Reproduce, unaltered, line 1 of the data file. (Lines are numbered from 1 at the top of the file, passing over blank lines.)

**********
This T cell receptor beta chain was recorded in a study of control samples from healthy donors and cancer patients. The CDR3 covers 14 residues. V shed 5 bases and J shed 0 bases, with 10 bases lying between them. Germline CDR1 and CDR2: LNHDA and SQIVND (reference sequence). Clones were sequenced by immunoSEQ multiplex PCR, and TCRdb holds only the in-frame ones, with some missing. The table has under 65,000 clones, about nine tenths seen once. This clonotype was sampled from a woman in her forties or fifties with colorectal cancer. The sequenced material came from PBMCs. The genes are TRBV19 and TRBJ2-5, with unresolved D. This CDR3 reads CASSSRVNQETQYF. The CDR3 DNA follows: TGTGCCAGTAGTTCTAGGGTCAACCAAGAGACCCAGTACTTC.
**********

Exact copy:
This T cell receptor beta chain was recorded in a study of control samples from healthy donors and cancer patients. The CDR3 covers 14 residues. V shed 5 bases and J shed 0 bases, with 10 bases lying between them. Germline CDR1 and CDR2: LNHDA and SQIVND (reference sequence). Clones were sequenced by immunoSEQ multiplex PCR, and TCRdb holds only the in-frame ones, with some missing. The table has under 65,000 clones, about nine tenths seen once. This clonotype was sampled from a woman in her forties or fifties with colorectal cancer. The sequenced material came from PBMCs. The genes are TRBV19 and TRBJ2-5, with unresolved D. This CDR3 reads CASSSRVNQETQYF. The CDR3 DNA follows: TGTGCCAGTAGTTCTAGGGTCAACCAAGAGACCCAGTACTTC.